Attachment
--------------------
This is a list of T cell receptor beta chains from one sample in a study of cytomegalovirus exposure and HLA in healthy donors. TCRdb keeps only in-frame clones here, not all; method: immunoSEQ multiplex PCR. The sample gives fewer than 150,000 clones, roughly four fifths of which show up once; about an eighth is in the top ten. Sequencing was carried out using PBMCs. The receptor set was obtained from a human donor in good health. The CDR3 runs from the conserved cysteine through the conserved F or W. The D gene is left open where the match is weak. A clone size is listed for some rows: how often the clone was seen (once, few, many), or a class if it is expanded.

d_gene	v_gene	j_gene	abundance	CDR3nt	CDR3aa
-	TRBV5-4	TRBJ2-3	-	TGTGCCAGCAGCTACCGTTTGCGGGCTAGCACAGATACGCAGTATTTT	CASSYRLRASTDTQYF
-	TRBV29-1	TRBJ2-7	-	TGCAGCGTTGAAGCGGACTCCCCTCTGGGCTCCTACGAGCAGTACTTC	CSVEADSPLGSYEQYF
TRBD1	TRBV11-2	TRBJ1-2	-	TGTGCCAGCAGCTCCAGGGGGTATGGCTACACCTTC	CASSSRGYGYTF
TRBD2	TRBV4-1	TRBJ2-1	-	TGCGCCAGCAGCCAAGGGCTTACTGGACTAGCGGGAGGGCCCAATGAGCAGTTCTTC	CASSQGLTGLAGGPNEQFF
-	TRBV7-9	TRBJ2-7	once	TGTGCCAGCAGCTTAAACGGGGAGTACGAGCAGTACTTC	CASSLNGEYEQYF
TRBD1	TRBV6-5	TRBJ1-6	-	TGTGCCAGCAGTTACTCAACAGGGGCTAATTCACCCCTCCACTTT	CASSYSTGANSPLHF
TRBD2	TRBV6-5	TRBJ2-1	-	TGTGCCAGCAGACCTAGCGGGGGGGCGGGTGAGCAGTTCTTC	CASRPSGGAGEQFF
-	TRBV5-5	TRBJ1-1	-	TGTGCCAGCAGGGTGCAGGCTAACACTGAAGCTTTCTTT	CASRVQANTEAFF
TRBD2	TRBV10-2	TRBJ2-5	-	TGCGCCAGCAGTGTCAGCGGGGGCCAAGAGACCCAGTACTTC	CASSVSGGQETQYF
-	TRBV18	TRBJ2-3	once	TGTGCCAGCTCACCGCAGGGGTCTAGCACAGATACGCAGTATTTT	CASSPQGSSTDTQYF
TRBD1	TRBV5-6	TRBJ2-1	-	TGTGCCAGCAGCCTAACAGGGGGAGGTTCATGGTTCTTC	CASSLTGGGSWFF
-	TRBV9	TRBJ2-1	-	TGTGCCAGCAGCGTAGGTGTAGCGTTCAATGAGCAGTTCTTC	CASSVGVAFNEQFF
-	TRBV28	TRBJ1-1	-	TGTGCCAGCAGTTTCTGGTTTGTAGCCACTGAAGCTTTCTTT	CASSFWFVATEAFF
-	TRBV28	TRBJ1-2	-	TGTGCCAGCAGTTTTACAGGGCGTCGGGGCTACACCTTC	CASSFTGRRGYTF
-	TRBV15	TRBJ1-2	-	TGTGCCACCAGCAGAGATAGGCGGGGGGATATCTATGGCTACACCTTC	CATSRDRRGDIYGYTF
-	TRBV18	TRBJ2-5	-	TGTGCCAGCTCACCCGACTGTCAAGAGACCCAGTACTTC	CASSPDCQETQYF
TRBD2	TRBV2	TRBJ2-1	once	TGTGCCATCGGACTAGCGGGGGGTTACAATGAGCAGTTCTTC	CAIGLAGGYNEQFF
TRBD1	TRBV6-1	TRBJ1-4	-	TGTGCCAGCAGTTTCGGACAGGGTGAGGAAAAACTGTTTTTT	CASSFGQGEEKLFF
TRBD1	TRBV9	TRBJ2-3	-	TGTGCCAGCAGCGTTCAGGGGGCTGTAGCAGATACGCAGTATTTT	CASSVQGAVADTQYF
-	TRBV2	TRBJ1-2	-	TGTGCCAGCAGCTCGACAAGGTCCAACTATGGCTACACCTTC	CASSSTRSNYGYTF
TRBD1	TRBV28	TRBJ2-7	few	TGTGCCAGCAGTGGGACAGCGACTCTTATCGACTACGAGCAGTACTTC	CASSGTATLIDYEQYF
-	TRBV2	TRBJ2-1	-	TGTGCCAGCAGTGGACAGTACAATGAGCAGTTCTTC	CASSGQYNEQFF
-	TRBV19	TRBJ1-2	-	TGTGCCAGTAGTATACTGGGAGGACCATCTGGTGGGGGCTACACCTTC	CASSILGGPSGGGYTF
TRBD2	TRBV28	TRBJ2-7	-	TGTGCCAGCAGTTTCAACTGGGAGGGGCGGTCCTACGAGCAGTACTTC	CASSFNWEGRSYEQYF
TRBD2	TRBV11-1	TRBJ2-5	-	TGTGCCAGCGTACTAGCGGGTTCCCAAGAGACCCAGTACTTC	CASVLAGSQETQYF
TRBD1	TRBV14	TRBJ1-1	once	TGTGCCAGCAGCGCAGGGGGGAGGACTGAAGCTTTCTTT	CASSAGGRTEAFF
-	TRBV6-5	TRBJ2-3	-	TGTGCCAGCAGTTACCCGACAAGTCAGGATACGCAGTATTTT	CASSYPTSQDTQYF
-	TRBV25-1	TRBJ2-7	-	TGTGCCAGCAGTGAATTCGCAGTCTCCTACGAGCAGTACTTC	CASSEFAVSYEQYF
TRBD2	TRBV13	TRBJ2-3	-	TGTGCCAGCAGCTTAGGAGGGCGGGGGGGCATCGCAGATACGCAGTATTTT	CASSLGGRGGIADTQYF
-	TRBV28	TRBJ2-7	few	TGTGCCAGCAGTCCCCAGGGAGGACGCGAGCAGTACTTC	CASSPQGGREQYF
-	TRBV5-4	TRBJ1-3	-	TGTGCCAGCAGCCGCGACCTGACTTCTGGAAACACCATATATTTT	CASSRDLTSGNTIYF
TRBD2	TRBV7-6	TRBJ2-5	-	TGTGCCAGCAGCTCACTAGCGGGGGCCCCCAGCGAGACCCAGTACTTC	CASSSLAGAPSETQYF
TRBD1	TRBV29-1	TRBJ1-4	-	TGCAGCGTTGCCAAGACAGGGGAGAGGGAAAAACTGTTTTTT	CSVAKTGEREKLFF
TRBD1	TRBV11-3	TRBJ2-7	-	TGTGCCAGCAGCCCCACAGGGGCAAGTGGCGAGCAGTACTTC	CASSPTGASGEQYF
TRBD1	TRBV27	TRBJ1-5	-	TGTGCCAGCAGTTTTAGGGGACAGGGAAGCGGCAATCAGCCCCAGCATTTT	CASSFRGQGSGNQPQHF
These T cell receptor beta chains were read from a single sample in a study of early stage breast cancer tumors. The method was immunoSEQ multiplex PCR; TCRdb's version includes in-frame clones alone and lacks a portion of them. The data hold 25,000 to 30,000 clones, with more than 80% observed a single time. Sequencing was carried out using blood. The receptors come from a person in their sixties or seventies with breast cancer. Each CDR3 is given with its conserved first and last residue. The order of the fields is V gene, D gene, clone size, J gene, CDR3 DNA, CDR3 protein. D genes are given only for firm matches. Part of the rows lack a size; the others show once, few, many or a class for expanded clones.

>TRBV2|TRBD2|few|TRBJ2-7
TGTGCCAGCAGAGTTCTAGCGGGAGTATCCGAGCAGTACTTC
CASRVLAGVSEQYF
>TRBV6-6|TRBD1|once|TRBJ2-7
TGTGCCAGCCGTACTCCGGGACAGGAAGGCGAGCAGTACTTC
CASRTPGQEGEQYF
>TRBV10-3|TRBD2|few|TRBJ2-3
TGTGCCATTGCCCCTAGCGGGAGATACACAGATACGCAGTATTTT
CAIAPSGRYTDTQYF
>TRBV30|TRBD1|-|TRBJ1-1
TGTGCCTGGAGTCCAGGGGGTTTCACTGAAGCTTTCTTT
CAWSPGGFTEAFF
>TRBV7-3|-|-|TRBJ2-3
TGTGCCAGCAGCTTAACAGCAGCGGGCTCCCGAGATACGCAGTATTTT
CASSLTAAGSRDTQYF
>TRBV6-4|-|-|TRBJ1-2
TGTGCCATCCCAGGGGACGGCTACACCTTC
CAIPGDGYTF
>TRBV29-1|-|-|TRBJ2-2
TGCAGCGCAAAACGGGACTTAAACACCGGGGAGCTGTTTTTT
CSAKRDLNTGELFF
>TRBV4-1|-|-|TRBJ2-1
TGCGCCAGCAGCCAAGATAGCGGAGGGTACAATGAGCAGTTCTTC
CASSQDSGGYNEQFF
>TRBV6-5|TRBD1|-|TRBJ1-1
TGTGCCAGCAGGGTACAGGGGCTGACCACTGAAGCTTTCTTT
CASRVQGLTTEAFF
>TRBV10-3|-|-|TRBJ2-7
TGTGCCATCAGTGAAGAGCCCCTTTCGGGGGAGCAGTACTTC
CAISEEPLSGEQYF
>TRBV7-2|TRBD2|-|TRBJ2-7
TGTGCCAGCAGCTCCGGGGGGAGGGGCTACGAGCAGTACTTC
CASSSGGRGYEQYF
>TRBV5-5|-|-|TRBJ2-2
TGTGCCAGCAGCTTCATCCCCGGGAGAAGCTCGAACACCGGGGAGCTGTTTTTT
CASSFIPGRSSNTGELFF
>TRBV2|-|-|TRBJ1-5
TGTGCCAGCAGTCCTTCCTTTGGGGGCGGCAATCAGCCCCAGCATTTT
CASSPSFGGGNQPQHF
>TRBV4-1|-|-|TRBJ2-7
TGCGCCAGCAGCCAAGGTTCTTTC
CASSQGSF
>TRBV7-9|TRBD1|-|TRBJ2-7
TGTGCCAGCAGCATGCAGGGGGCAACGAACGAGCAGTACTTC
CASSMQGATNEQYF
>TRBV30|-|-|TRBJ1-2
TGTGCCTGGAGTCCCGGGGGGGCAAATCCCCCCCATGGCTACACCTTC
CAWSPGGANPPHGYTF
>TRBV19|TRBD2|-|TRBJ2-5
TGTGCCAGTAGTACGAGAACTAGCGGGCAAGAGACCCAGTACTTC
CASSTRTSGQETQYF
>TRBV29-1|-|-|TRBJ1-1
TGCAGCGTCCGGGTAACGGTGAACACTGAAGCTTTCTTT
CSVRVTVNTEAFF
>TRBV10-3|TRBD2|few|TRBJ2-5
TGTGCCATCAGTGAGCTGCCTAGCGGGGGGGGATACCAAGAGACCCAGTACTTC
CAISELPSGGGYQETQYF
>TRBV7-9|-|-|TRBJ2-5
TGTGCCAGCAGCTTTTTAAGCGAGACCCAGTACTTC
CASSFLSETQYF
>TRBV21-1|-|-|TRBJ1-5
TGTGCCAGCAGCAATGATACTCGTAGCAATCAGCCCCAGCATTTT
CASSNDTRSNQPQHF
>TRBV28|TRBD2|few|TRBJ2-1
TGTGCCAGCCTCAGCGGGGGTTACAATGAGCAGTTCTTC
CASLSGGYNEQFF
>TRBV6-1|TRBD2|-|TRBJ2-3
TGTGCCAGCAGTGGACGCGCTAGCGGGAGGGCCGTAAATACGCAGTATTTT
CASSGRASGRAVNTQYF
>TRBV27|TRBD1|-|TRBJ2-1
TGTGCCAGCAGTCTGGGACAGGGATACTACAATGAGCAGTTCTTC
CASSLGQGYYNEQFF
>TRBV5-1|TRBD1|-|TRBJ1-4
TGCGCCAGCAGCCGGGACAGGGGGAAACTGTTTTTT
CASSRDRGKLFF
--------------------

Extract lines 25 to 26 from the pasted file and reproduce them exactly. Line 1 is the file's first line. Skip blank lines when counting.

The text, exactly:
-	TRBV19	TRBJ1-2	-	TGTGCCAGTAGTATACTGGGAGGACCATCTGGTGGGGGCTACACCTTC	CASSILGGPSGGGYTF
TRBD2	TRBV28	TRBJ2-7	-	TGTGCCAGCAGTTTCAACTGGGAGGGGCGGTCCTACGAGCAGTACTTC	CASSFNWEGRSYEQYF